David
             
            ---------------------------
            David Lewis
            dlewisaao@...
             
            In a message dated 9/1/2012 1:15:04 P.M. Eastern Daylight Time, deaconse@... writes:



            My guess is that the reception, rather than confirmation, of your friend has more to do with TEC taking an agnostic stance regarding the charisms of confirmation, not about TEC taking a positive stand on the validity or status of bishops in communions other than our own.

            (You may recall that a few years ago, the Romans saw fit to make some disparaging remarks about the validity of our bishops, as well as our priests and deacons: http://www.newadvent.org/library/docs_le13ac.htm . I think we learned something from that.)

            It seems to me that the question originally asked, "Do most denominations who have bishops ordain bishops as a separate rite/order to the ordination of priests?", amounts to the question of whether Ordination is regarded by each traditions a Sacrament or not. And the rough-and-ready answer is whether a bishop is still a bishop once s/he leaves office.



            --- In liturgy-l@yahoogroups.com, dlewisaao@... wrote:
            >
            > I recall that a number of years ago a woman who was confirmed in the Church
            >  of Finland was received, rather than confirmed, when she formally entered
            > the  Episcopal Church, thus verifying what you say re the COF having bishops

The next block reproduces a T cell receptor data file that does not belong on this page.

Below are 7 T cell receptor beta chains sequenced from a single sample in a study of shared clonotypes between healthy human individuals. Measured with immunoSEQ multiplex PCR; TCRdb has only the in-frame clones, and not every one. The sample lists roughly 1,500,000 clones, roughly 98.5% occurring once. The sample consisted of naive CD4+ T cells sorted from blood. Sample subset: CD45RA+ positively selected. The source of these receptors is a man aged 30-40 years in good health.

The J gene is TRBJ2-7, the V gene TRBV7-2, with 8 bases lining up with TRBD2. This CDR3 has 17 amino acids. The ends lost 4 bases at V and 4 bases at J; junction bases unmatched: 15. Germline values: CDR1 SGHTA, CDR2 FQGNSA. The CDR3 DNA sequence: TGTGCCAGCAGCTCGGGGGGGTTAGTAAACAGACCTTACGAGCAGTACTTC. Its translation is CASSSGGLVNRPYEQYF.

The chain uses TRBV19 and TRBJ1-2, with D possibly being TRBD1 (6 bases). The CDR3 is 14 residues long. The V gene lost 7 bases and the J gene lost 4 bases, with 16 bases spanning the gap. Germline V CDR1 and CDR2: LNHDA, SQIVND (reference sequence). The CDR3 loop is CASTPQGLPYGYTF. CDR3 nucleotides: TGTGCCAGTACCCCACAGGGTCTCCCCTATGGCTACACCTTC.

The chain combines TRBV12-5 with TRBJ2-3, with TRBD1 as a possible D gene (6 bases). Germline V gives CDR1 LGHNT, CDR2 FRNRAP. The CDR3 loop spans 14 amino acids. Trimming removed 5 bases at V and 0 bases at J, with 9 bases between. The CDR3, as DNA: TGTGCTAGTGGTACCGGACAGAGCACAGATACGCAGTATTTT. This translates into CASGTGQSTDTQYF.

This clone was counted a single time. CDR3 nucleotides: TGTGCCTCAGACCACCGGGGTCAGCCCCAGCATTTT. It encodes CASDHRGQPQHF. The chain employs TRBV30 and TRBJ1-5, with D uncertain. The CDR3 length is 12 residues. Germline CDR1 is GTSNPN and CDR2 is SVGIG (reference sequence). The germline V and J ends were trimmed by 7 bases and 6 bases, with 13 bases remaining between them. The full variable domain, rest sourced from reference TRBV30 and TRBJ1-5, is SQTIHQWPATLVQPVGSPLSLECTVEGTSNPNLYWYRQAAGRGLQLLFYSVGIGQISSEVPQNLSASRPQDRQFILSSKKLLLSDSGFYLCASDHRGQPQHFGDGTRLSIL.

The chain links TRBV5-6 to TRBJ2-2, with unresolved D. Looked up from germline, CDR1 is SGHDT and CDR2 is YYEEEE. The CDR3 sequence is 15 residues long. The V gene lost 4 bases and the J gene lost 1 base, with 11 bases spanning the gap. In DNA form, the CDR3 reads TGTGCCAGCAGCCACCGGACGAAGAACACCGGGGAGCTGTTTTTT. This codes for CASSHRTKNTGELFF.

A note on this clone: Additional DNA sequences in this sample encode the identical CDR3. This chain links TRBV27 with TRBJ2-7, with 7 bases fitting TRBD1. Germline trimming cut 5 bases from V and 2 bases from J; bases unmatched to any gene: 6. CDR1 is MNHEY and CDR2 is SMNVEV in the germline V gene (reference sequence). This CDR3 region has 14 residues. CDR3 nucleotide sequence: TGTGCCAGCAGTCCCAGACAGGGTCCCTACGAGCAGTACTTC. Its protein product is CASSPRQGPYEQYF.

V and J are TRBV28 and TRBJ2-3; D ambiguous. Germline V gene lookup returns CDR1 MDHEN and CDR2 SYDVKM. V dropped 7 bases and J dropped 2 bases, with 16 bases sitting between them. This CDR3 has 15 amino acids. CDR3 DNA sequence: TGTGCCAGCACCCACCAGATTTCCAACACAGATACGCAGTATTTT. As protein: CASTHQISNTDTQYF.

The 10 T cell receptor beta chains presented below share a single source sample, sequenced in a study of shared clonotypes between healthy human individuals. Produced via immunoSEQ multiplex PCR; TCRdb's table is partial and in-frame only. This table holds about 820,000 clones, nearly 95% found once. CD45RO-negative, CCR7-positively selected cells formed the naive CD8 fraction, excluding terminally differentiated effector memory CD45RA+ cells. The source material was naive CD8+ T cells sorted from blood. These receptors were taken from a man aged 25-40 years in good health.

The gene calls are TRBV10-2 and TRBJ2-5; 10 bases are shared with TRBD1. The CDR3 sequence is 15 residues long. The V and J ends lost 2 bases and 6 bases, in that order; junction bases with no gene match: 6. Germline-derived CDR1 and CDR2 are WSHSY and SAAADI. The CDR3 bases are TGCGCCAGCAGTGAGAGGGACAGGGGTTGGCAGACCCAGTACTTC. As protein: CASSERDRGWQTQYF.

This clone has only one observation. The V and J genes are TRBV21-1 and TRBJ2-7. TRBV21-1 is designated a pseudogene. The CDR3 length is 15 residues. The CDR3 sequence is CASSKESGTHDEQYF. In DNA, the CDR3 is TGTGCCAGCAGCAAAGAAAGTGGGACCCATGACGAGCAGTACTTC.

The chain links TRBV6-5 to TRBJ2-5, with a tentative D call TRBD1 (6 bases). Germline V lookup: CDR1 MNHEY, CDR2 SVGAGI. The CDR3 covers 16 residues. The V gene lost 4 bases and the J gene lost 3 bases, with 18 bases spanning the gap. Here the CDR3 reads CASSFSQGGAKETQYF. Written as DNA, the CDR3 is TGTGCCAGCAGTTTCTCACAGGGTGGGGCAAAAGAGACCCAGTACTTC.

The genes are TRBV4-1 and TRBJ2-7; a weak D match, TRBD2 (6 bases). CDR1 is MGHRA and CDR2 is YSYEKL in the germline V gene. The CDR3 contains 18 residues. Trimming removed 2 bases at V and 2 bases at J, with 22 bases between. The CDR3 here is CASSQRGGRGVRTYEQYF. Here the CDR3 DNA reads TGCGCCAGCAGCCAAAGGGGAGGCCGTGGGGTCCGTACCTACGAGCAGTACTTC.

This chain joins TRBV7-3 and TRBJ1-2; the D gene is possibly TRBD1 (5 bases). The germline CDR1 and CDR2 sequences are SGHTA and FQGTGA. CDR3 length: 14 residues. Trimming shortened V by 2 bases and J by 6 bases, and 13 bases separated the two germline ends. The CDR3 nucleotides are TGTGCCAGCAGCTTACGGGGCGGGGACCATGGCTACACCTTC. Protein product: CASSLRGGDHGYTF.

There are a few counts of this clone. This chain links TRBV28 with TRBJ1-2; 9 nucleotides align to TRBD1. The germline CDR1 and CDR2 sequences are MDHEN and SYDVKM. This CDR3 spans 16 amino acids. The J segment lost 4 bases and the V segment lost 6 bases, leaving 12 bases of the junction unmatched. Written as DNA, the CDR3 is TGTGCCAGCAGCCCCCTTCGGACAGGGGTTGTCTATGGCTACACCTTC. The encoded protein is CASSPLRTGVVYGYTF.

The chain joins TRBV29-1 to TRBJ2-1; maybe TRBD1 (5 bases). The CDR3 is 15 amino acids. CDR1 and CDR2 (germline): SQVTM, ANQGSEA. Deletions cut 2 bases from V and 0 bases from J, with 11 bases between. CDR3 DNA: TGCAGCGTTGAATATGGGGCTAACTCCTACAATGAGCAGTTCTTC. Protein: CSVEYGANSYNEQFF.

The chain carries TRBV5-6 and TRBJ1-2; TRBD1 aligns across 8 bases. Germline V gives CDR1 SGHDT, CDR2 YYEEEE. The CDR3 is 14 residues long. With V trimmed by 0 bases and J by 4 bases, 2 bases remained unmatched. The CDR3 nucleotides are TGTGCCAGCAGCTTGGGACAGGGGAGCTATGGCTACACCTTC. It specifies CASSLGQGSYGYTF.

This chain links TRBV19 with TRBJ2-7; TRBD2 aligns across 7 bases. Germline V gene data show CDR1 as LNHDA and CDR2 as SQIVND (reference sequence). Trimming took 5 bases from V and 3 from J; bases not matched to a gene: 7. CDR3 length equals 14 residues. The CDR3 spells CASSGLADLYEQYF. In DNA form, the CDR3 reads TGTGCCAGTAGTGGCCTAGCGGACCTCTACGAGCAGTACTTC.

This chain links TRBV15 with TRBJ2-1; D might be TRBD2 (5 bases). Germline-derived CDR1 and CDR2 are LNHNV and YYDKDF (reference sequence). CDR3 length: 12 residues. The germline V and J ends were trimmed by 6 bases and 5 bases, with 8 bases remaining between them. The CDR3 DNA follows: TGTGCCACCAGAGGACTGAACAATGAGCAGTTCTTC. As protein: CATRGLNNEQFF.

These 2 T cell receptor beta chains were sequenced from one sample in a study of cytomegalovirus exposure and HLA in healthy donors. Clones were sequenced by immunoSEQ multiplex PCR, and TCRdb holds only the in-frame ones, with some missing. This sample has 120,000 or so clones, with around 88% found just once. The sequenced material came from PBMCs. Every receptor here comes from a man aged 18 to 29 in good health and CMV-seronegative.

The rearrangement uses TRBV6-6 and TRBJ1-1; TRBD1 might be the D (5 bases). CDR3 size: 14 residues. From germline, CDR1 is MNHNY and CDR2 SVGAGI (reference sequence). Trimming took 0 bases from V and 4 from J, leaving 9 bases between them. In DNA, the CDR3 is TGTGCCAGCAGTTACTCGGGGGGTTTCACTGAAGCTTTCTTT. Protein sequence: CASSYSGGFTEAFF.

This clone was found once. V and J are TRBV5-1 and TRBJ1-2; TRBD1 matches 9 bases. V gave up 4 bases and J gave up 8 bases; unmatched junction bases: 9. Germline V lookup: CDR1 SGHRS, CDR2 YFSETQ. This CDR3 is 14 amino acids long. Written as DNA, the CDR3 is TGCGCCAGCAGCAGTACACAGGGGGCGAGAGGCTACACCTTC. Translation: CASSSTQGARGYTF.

> in  apostolic succession.

            > David

            > ---------------------------
            > David Lewis
            > dlewisaao@...
            >
            >



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          • Simon Kershaw
            I don t think this is right at all, Doug! In the general Anglican world, a bishop is a bishop is a bishop. Once ordained a bishop one remains a bishop,
            Message 5 of 13 , Sep 3, 2012
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              I don't think this is right at all, Doug!

              In the general Anglican world, a bishop is a bishop is a bishop. Once
              ordained a bishop one remains a bishop, sacramentally. The norm is that
              a bishop is ordained or consecrated to a specific See; in the Church of
              England that remains the case (just as it does in the Roman Catholic
              Church). No one is ordained as an 'assistant bishop' or anything other
              than the bishop of a particular See. Some of these happen to be titular
              Sees, and others are real Sees with jurisdiction. Someone consecrated to
              a titular See serves as a suffragan to a particular diocesan bishop.